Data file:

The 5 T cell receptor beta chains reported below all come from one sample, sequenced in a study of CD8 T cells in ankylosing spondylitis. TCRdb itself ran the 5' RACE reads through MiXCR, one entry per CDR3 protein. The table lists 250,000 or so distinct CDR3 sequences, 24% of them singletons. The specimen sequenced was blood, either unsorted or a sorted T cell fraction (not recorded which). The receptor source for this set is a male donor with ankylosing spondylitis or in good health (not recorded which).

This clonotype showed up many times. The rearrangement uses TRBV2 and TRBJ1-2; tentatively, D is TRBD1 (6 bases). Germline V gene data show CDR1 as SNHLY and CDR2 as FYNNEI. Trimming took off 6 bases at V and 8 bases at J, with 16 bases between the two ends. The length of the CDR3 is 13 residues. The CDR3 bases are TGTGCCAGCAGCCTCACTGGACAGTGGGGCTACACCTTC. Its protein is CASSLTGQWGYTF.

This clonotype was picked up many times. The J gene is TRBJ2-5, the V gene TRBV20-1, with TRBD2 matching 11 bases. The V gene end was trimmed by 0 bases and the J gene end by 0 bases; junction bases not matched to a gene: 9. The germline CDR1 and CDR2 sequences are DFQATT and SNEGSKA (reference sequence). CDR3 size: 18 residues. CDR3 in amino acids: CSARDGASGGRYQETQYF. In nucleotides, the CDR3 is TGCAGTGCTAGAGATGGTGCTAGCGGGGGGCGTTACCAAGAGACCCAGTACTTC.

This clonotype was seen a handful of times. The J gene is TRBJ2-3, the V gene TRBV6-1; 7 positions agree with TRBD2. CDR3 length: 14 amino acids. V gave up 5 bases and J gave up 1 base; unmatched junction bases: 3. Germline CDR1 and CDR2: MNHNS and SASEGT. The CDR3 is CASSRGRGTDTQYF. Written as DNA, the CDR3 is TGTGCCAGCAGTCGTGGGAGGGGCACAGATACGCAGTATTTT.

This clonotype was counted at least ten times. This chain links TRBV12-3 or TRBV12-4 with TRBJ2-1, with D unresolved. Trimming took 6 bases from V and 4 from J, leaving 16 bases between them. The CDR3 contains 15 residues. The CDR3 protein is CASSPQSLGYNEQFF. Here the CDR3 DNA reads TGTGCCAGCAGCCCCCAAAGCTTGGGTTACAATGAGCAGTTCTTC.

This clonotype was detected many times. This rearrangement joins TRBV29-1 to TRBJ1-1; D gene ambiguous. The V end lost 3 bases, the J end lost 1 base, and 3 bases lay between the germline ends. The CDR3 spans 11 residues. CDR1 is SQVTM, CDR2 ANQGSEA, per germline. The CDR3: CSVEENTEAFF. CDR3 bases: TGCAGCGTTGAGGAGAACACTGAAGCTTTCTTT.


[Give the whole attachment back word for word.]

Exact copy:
The 5 T cell receptor beta chains reported below all come from one sample, sequenced in a study of CD8 T cells in ankylosing spondylitis. TCRdb itself ran the 5' RACE reads through MiXCR, one entry per CDR3 protein. The table lists 250,000 or so distinct CDR3 sequences, 24% of them singletons. The specimen sequenced was blood, either unsorted or a sorted T cell fraction (not recorded which). The receptor source for this set is a male donor with ankylosing spondylitis or in good health (not recorded which).

This clonotype showed up many times. The rearrangement uses TRBV2 and TRBJ1-2; tentatively, D is TRBD1 (6 bases). Germline V gene data show CDR1 as SNHLY and CDR2 as FYNNEI. Trimming took off 6 bases at V and 8 bases at J, with 16 bases between the two ends. The length of the CDR3 is 13 residues. The CDR3 bases are TGTGCCAGCAGCCTCACTGGACAGTGGGGCTACACCTTC. Its protein is CASSLTGQWGYTF.

This clonotype was picked up many times. The J gene is TRBJ2-5, the V gene TRBV20-1, with TRBD2 matching 11 bases. The V gene end was trimmed by 0 bases and the J gene end by 0 bases; junction bases not matched to a gene: 9. The germline CDR1 and CDR2 sequences are DFQATT and SNEGSKA (reference sequence). CDR3 size: 18 residues. CDR3 in amino acids: CSARDGASGGRYQETQYF. In nucleotides, the CDR3 is TGCAGTGCTAGAGATGGTGCTAGCGGGGGGCGTTACCAAGAGACCCAGTACTTC.

This clonotype was seen a handful of times. The J gene is TRBJ2-3, the V gene TRBV6-1; 7 positions agree with TRBD2. CDR3 length: 14 amino acids. V gave up 5 bases and J gave up 1 base; unmatched junction bases: 3. Germline CDR1 and CDR2: MNHNS and SASEGT. The CDR3 is CASSRGRGTDTQYF. Written as DNA, the CDR3 is TGTGCCAGCAGTCGTGGGAGGGGCACAGATACGCAGTATTTT.

This clonotype was counted at least ten times. This chain links TRBV12-3 or TRBV12-4 with TRBJ2-1, with D unresolved. Trimming took 6 bases from V and 4 from J, leaving 16 bases between them. The CDR3 contains 15 residues. The CDR3 protein is CASSPQSLGYNEQFF. Here the CDR3 DNA reads TGTGCCAGCAGCCCCCAAAGCTTGGGTTACAATGAGCAGTTCTTC.

This clonotype was detected many times. This rearrangement joins TRBV29-1 to TRBJ1-1; D gene ambiguous. The V end lost 3 bases, the J end lost 1 base, and 3 bases lay between the germline ends. The CDR3 spans 11 residues. CDR1 is SQVTM, CDR2 ANQGSEA, per germline. The CDR3: CSVEENTEAFF. CDR3 bases: TGCAGCGTTGAGGAGAACACTGAAGCTTTCTTT.